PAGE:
Let Teens Know About Sexual Predators
Social networking sites have become "candy stores" for sexual predators, and most teens are not aware of how dangerous they can be. Teens should avoid posting or texting (especially seductive or nude) photos of themselves, and should never flirt or engage in sexually explicit discussions with anyone. According to the FTC, teens who don't talk about sex with strangers online are less likely to come in contact with predators.

Teach Teens To Report Suspicious Activity
If teens feel threatened by someone or afraid because of something said online, they should tell an adult they trust, report it to the social networking site, and the police if necessary. It's usually easy to tell when someone has crossed the line, the hard part is being brave enough to do something about it. Let teens know that by reporting suspicious activity, they might keep someone else from becoming a victim.

Comments

The views expressed are not those of this company or its affiliated companies. Please note by clicking on "Post" you acknowledge that you have read the Terms Of Service and the comment you are posting is in compliance with such terms.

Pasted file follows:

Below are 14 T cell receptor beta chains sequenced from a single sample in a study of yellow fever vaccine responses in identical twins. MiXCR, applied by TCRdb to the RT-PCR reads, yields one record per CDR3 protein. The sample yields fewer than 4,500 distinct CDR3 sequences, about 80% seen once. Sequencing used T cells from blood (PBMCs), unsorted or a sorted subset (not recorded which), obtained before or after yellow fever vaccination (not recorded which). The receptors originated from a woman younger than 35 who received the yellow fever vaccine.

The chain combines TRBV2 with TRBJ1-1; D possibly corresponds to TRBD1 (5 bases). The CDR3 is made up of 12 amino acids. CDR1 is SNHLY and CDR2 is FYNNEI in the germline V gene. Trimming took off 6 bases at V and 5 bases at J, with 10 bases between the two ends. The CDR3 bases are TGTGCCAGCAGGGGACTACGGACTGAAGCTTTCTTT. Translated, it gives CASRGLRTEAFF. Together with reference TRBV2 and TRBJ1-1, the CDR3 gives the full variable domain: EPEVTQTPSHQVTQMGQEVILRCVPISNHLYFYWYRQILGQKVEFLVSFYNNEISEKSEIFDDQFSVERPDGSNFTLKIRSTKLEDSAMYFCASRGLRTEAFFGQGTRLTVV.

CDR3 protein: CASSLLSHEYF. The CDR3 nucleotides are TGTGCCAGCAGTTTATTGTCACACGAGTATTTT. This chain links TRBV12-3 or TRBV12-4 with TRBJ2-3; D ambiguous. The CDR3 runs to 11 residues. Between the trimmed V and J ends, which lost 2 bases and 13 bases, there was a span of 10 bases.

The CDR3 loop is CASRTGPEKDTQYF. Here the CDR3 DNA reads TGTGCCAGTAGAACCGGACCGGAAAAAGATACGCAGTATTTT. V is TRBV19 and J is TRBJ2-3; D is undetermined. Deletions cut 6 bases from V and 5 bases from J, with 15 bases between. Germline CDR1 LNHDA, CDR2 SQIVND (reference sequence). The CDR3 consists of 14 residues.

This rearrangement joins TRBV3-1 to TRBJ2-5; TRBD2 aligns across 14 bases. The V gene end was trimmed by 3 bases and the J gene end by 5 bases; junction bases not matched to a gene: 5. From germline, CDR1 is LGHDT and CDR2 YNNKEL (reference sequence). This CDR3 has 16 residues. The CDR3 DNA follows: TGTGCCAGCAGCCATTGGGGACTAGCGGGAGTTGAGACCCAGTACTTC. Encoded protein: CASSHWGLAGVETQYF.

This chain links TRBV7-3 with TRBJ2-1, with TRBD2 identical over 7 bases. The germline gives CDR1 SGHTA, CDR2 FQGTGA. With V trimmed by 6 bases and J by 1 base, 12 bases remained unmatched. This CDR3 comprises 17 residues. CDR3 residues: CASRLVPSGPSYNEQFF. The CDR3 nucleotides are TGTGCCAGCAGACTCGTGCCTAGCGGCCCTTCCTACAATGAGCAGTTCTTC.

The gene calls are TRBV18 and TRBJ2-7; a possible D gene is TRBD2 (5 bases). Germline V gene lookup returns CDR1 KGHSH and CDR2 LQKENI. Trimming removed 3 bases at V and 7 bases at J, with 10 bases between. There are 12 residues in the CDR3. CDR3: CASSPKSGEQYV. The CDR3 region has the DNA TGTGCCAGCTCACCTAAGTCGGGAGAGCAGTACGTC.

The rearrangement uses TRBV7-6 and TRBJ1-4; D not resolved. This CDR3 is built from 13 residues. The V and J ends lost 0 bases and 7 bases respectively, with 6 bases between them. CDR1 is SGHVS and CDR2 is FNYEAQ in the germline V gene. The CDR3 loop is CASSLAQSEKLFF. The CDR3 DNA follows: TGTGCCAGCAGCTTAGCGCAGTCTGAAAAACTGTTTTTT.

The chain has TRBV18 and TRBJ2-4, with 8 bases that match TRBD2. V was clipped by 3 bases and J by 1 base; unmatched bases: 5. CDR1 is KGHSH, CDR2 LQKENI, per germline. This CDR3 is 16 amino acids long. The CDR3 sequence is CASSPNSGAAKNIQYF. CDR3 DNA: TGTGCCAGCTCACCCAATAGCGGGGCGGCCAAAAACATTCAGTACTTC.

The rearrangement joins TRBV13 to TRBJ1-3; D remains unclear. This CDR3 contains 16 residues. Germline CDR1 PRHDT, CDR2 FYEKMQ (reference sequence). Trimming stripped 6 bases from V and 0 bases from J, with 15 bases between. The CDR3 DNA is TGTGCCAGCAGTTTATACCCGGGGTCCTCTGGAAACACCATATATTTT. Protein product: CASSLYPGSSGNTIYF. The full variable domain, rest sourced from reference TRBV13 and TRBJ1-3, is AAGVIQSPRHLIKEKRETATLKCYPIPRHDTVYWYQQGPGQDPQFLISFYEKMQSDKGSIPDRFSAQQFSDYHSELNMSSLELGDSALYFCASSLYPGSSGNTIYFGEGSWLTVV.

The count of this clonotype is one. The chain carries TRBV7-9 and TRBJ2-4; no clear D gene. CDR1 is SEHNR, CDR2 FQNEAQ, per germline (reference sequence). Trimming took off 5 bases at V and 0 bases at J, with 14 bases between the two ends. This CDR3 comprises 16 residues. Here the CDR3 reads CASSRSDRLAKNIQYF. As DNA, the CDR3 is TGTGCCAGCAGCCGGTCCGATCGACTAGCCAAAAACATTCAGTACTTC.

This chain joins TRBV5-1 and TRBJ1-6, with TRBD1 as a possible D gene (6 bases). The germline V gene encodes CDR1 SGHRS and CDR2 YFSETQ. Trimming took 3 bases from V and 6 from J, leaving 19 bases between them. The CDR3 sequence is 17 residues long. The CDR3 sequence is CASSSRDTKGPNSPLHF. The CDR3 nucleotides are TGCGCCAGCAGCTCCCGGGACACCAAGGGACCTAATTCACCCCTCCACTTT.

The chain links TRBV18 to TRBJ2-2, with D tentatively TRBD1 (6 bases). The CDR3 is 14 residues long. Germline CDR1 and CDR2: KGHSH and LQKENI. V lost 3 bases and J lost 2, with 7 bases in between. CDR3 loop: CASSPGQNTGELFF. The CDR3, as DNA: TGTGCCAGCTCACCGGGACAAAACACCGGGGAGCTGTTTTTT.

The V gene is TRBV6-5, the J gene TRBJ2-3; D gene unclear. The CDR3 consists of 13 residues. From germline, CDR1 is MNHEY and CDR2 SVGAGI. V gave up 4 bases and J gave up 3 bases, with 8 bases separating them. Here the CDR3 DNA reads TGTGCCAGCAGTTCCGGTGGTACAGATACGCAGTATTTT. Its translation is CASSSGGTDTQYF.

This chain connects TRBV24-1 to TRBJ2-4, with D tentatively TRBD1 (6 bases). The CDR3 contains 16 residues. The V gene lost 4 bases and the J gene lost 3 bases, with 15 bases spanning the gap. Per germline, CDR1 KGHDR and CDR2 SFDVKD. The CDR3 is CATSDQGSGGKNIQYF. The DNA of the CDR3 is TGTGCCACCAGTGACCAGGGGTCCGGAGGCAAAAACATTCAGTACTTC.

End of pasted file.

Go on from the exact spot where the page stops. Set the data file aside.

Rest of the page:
blog comments powered by Disqus
  • UPDATE: Dog Killer Duanying Chen Released to ICE Officials

    The Santa Barbara County Sheriff's Department announced that inmate Duanying Chen was released directly to U.S. Immigration and Customs Enforcement officials.

  • Source: Lompoc Police Department

    Santa Maria Man Arrested After Attempting to Cash Counterfeit Check

    A Lompoc business owner is being credited with helping to catch a man attempting to cash a counterfeit check.

  • Fans Welcome Johnny Depp in Santa Barbara

    Hundreds Welcome Johnny Depp to Santa Barbara

    Thousands of fans showed up in downtown Santa Barbara Thursday night to catch a glimpse of Johnny Depp who received the Santa Barbara International Film Festival's Maltin Modern Master Award.

  • Takata Airbag Scandal

    Tipline Investigation: Takata Recall Tames A Mustang